21,683 posts, read 8,468,524 times
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Quote:
Originally Posted by Cathy4017 View Post
it sure looks really high desert looking on TV.

Terlingua? Lajitas? They are desert all right...but not high desert.

Lajitas 2332 ft

Terlingua 2864

Presidio 2578

Presidio is on the border, so yes, there are sections that are like old Mexico. Any bordertown is going to have such places, regardless of which one it is.

All three places are UNGODLY HOT in the summer. Presidio often has the dubious honor of being the hottest place NATIONWIDE at times during the summer.

If you like hot, you'll love any of the 3 places. As far as I'm concerned, they're all very isolated.
Compared to the Sonoran/Colorado Desert; the entire Chihuahuan Desert is high desert. Case in point, the lowest elevation in the Chihuahuan is around 2,200ft on the Rio Grand somewhere near either Presidio or Terlingua. While in the Sonoran/Colorado, most places are between 1,500ft and Sea Level, and the Coachella and Imperial Valleys are as low as 220ft BELOW sea level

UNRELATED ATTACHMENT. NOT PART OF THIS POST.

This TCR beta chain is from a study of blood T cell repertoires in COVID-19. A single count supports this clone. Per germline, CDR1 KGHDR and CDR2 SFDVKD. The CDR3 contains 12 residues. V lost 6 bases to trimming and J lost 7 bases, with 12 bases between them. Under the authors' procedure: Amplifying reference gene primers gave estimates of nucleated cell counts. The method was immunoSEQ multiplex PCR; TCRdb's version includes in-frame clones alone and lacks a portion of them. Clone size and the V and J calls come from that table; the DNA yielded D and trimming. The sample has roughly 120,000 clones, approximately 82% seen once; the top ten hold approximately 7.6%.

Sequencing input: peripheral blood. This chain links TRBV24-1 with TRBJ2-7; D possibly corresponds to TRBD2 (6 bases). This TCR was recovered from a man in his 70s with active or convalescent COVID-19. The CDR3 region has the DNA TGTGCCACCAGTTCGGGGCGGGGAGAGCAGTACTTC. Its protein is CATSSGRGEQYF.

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Old 10-21-2016, 07:23 AM
 
1 posts, read 1,067 times
Reputation: 15
Fort Davis, Alpine and Marta triangle are second best climates in U.S (Rand McNally data)- If your heat\ crime tolerant ,El Paso- loneliness tolerant then Sierra Blanca- I lived 20 years high plains Pueblo Colorado (perfect climate other than a little snow)Alamogordo ,N.M. next best- I live in Alpine now ,and am a "climate monger " having grown up in the Florida swamps and sweated out 83,000 gallons of perspiration in 50 years,and am mental from it.
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Old 10-21-2016, 08:57 AM
 
1,034 posts, read 1,234,631 times